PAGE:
By Samantha Watson and Emily Fesler
Ingham County Chronicle staff writers
Struggling to find work is common, but being turned down was nothing new to Justin Caine, founder of Good Fruit Video.
At the age of 10, doctors diagnosed him with a cancerous brain tumor that damaged his speech and motor skills. Years of medical work and therapy have helped Caine overcome most of his disabilities.
He graduated from Lansing Community College in 2007. “I was having a hard time finding a job out of college,” said Caine. He still has slurred speech and balance issues and believes those to be the reason he saw the door shut in his face after every interview.
Deadends inspired Caine to create a business of his own. He had heard about the Technology Innovation Center in East Lansing. Working in the incubator he met Kraig Westfall. Caine specialized in video editing at the time and Westfall in shooting and editing. The two merged to create Good Fruit Video; A video production company specializing in web-based videos.
Caine said that becoming a tenant at the center was a turning point in his career. He attributed his successful start to the incubator. “The whole idea of an incubator is to keep cost down,” he said. “The incubator helps people grow but also lights a fire.”
The incubator is made possible and governed by The Lansing SmartZone. Michigan has 15 SmartZones in locations by an academic institution and supported by local communities. The Lansing SmartZone provides support and resources to aid entrepreneurs in building a successful business. “SmartZone creates the budget and oversees the work of the incubators,” says Andy Schor, 68th District state representative and SmartZone board member.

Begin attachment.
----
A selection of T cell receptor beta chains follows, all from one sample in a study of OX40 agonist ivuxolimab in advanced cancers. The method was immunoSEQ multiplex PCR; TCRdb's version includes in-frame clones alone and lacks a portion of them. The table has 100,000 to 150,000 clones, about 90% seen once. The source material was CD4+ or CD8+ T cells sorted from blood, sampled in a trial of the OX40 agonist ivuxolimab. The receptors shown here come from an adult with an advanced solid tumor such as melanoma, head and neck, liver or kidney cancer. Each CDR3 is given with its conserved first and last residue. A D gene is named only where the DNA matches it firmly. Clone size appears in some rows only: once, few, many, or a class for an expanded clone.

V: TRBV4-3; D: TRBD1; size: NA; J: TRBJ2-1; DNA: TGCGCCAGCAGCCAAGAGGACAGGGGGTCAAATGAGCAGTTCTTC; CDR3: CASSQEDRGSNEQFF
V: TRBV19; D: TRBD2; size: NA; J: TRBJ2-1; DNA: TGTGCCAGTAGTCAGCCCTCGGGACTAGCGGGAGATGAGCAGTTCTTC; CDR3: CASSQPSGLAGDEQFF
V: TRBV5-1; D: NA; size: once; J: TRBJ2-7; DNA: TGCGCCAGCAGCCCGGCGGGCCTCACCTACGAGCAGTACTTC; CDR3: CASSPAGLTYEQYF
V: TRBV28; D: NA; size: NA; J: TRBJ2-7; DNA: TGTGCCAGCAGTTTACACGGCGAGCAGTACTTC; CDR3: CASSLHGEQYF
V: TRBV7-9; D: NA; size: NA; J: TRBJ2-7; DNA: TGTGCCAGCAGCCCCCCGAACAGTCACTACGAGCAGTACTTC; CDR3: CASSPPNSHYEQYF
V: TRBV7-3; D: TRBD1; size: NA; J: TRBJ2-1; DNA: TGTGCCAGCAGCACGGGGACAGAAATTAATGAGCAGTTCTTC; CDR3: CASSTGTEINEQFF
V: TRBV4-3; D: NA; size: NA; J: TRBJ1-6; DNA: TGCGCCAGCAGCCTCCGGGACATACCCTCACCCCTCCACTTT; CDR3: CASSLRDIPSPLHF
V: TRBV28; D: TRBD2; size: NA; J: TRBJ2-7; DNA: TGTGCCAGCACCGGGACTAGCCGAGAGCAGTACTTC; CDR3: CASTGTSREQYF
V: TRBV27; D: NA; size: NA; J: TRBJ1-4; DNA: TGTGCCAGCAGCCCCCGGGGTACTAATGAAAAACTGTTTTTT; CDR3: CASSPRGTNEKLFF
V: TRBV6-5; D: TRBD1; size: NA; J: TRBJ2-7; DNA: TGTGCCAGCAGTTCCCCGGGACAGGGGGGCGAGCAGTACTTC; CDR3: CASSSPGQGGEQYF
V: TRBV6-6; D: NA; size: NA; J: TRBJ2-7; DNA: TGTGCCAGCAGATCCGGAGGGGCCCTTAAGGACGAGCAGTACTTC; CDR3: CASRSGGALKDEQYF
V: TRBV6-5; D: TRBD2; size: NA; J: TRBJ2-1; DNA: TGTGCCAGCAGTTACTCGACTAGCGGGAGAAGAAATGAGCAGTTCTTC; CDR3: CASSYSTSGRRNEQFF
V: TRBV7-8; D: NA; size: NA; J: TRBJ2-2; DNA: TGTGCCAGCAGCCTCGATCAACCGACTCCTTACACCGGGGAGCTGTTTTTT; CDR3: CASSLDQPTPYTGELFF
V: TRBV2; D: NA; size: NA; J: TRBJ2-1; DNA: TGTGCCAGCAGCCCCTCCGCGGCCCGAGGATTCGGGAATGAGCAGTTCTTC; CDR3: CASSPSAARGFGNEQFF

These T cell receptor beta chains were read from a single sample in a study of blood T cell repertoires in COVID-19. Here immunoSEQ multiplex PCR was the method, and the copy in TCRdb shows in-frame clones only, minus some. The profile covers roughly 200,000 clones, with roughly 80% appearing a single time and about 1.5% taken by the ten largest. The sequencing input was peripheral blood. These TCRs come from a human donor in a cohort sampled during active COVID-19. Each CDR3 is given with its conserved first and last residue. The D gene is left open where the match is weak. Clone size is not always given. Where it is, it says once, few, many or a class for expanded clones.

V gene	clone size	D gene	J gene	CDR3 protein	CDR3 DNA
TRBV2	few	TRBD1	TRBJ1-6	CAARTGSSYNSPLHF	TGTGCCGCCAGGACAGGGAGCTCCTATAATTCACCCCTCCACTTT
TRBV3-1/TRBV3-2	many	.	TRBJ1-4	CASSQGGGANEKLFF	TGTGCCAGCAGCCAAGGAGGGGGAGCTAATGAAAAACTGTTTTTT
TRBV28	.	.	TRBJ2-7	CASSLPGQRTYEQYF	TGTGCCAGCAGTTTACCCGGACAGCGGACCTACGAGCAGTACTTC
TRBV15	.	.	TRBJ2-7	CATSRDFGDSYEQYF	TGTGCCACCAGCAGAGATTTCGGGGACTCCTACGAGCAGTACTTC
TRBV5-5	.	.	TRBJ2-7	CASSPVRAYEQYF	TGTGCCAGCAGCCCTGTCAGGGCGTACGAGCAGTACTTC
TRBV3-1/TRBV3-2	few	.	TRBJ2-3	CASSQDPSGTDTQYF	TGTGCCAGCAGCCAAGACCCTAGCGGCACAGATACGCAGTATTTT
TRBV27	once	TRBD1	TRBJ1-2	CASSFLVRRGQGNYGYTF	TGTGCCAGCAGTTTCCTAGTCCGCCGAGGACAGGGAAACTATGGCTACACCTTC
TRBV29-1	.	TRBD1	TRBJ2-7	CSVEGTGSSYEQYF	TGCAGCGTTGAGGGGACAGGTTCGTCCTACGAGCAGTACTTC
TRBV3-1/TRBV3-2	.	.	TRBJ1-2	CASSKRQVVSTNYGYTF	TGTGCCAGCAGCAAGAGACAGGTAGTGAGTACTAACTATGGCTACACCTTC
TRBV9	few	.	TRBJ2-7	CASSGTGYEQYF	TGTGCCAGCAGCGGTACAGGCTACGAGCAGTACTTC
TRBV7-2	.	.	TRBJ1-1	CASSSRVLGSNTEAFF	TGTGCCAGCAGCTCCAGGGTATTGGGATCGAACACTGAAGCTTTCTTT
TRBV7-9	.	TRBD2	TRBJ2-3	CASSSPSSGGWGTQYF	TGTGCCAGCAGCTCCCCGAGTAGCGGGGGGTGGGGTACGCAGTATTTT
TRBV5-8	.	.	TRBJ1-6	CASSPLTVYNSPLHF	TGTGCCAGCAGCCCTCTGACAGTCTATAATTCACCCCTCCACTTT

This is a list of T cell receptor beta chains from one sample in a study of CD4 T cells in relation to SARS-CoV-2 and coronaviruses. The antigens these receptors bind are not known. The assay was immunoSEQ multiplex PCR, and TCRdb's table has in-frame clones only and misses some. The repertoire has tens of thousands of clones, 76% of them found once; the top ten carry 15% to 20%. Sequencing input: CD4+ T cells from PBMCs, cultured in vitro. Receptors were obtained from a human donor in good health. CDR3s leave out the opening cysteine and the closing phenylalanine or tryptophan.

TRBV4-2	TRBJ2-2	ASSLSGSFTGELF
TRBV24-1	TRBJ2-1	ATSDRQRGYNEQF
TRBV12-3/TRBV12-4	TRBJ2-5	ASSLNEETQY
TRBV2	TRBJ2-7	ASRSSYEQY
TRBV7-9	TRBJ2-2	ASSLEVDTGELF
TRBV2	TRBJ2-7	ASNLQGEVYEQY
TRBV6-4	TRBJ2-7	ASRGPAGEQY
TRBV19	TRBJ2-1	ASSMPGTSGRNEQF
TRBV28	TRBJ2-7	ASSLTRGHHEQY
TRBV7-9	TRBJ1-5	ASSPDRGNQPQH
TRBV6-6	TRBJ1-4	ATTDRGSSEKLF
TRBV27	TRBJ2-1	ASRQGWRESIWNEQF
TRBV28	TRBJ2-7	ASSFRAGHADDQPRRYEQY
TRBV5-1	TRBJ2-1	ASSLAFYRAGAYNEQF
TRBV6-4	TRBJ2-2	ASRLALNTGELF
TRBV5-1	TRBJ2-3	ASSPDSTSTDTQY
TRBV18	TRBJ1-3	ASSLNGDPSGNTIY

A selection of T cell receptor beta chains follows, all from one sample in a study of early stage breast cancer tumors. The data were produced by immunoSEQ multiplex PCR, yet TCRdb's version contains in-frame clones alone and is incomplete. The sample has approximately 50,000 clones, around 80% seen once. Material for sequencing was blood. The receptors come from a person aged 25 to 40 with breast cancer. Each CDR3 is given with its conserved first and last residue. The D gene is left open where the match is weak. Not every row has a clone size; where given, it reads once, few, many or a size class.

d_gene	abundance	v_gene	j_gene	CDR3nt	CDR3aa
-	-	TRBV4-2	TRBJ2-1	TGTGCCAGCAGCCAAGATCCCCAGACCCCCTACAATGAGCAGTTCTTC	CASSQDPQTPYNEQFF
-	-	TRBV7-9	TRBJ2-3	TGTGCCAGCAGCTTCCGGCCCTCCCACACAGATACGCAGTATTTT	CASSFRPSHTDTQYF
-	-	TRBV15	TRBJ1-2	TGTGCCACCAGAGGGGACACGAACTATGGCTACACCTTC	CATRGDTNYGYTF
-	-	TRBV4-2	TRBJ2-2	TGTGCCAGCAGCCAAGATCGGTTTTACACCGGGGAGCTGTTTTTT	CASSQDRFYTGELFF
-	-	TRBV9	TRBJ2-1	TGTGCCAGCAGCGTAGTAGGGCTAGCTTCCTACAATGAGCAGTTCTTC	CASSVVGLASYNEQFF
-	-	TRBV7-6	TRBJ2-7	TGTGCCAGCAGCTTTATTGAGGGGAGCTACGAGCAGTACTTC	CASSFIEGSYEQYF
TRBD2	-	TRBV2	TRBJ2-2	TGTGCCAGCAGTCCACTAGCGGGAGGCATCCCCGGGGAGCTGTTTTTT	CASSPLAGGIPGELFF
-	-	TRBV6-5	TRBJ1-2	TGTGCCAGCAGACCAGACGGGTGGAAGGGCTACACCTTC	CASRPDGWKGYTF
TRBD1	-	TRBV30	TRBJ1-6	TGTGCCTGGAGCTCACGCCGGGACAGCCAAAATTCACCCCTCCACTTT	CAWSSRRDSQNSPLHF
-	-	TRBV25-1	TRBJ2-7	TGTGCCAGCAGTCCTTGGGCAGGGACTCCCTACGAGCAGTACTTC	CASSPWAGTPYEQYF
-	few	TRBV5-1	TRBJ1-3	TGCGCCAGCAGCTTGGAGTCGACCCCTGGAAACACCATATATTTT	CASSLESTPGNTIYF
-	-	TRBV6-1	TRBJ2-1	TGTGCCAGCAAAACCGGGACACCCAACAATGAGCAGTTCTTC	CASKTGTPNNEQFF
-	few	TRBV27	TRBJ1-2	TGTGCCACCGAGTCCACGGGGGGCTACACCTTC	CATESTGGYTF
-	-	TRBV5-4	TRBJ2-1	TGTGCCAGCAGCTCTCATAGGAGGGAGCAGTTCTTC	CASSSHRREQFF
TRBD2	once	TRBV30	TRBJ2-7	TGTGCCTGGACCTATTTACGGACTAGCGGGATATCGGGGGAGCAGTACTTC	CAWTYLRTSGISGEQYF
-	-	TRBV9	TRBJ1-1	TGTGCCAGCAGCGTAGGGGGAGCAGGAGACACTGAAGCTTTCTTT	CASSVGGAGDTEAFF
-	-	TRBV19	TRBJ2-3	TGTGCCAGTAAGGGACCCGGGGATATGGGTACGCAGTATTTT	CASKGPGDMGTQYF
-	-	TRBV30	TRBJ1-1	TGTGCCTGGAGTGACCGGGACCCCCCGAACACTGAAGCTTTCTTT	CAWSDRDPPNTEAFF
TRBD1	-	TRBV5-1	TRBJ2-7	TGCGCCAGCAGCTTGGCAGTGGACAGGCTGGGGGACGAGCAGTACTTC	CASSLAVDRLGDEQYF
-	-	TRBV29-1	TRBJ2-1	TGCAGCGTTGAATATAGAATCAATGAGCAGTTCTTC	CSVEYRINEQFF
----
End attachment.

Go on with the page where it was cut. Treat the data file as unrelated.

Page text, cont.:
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Jeff Smith is the co-director of the New Economy Division for the Lansing Economic Area Partnership (LEAP). Smith works with the Technology Innovation Center fostering operations and management programs for the incubator. Jeff said that the incubators function is to provide affordable office space, resources and advising to people like Caine.
“The TIC facilitates tenants for a minimum of 6 months and a maximum of 3 years,” said Smith. “The incubator helps cover costs that start up companies would normally have to worry about,” he said.
Tenants of the TIC pay rent on per square foot basis that they occupy and the city helps to cover the cost of other resources useful to the tenants. The City
Of East Lansing secures the lease through Downtown Development Authority. The funding comes partly from the city of East Lansing and LEAP but backed mainly by Michigan Economic Development Corporation ) grant.